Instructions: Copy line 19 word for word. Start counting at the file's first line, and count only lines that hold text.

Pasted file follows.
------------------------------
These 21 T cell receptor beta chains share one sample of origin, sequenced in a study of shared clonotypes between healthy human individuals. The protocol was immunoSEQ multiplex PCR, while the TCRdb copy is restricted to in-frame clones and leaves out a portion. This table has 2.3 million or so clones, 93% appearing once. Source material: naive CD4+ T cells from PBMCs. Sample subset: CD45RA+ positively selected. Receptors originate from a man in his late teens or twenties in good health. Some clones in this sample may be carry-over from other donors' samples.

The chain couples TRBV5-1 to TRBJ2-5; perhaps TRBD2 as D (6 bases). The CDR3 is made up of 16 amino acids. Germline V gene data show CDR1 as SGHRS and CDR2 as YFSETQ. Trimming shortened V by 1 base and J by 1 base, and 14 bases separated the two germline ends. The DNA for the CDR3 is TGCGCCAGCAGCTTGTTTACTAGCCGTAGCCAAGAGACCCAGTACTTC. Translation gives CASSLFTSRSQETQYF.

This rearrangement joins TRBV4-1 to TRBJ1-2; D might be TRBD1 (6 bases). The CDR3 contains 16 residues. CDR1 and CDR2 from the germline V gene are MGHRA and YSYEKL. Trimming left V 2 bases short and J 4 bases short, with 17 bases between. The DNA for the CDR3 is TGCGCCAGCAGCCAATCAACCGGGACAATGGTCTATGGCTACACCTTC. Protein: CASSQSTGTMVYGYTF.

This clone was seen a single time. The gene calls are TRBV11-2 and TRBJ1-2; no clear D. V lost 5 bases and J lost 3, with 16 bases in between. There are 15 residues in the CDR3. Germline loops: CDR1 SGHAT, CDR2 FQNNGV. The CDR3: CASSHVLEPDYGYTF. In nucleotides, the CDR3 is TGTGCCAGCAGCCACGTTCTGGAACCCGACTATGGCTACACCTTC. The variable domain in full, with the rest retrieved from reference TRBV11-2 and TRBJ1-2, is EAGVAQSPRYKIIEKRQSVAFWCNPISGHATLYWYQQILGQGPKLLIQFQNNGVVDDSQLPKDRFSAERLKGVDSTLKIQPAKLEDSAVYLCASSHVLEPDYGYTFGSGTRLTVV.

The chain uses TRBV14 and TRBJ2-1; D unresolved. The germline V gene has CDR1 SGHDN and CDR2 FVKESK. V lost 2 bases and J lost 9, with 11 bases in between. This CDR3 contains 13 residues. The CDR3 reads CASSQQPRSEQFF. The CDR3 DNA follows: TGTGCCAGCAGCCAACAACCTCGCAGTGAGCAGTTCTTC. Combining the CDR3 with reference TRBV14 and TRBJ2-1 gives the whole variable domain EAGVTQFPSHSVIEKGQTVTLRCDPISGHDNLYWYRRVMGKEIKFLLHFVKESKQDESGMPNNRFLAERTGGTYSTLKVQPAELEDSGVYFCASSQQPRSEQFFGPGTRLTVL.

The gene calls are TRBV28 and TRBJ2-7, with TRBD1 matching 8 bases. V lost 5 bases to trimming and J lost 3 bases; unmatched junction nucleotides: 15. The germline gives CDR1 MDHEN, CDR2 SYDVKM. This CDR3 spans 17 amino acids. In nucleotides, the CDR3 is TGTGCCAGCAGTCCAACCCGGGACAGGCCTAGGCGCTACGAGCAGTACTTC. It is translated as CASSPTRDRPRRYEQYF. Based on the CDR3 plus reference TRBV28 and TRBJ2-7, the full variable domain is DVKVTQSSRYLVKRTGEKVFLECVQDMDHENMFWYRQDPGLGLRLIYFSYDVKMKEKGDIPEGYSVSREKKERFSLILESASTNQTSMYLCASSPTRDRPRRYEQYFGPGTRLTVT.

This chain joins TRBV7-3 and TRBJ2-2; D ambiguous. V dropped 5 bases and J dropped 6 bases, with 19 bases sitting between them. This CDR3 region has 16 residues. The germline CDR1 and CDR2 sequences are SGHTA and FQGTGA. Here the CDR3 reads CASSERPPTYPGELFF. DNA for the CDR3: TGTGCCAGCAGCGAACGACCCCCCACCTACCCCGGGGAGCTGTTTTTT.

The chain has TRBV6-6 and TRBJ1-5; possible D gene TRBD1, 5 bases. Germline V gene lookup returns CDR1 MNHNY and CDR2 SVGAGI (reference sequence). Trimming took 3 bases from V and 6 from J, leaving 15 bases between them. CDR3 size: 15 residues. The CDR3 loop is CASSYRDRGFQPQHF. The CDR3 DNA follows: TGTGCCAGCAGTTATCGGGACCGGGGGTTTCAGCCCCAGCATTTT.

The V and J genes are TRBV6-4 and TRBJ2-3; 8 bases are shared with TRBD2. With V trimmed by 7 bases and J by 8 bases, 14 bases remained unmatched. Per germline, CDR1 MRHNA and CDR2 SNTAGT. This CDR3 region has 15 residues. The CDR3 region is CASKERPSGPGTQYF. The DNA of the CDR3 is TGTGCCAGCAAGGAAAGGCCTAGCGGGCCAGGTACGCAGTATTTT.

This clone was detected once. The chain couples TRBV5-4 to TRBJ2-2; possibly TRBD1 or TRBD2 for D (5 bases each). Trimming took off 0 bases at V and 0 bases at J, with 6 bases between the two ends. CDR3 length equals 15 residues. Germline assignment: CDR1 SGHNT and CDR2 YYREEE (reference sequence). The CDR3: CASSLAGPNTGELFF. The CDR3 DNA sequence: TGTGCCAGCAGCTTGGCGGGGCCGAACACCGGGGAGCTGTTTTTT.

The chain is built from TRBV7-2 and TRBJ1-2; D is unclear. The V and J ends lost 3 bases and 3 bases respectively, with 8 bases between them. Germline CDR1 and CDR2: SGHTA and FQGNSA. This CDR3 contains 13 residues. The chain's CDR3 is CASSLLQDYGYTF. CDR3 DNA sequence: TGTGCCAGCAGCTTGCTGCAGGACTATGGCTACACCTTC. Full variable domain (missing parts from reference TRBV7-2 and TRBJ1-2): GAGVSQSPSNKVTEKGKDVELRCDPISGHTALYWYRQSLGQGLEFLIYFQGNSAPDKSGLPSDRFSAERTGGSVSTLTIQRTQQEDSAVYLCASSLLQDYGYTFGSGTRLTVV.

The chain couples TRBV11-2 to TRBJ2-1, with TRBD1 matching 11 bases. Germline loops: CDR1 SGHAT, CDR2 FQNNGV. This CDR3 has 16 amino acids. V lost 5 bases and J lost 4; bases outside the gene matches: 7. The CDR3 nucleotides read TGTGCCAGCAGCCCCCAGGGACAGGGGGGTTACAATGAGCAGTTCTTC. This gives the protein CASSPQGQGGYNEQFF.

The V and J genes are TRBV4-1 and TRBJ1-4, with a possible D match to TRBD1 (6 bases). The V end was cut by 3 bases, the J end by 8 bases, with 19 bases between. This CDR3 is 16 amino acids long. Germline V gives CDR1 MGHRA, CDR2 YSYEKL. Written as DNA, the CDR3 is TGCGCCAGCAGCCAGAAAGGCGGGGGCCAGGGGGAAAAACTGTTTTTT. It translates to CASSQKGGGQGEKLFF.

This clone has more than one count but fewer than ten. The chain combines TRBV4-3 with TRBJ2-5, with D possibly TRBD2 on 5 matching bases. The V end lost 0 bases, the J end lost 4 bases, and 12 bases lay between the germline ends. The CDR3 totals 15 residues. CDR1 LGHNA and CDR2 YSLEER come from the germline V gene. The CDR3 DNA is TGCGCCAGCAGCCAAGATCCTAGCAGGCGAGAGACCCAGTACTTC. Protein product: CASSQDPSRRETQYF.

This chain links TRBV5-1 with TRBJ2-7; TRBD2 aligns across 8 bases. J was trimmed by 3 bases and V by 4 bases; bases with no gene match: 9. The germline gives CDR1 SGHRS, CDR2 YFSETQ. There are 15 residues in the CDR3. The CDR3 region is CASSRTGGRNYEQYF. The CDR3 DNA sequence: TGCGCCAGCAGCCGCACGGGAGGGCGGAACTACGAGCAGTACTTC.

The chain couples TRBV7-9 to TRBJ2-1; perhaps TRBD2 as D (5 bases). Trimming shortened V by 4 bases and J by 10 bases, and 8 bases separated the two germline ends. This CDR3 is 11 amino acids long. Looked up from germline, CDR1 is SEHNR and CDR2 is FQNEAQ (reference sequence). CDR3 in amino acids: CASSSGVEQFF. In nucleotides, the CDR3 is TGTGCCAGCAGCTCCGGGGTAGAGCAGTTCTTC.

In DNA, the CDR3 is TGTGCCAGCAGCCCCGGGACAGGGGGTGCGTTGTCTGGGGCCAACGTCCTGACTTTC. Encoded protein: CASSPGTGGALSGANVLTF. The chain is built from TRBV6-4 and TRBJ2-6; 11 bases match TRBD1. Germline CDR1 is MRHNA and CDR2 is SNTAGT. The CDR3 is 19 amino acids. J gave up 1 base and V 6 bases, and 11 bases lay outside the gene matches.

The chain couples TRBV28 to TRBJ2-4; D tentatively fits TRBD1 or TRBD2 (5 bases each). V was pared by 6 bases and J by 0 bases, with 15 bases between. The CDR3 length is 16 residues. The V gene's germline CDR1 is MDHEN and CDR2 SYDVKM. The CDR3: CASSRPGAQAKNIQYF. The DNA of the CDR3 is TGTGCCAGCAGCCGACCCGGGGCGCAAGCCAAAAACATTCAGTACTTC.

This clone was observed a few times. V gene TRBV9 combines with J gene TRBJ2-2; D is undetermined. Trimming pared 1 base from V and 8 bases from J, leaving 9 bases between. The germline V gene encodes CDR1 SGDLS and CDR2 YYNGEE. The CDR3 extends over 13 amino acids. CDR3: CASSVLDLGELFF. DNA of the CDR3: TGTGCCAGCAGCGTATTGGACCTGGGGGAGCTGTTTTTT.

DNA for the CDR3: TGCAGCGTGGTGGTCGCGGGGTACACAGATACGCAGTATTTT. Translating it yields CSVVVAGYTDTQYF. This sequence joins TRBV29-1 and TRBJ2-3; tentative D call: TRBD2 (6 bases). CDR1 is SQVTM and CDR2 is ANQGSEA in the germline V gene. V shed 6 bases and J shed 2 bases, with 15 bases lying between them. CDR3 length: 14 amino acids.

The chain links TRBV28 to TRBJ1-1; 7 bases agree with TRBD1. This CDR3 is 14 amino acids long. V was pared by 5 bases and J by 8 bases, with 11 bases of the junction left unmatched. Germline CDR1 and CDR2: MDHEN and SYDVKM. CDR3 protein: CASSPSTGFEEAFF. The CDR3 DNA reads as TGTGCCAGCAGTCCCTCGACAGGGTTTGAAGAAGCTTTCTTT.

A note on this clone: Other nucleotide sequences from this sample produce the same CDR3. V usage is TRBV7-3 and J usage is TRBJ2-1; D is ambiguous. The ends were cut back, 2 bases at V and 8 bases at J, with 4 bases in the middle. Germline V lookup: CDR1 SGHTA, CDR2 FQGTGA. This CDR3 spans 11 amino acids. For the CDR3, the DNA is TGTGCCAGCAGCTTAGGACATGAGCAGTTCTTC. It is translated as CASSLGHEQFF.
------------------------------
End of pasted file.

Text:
This clone was observed a few times. V gene TRBV9 combines with J gene TRBJ2-2; D is undetermined. Trimming pared 1 base from V and 8 bases from J, leaving 9 bases between. The germline V gene encodes CDR1 SGDLS and CDR2 YYNGEE. The CDR3 extends over 13 amino acids. CDR3: CASSVLDLGELFF. DNA of the CDR3: TGTGCCAGCAGCGTATTGGACCTGGGGGAGCTGTTTTTT.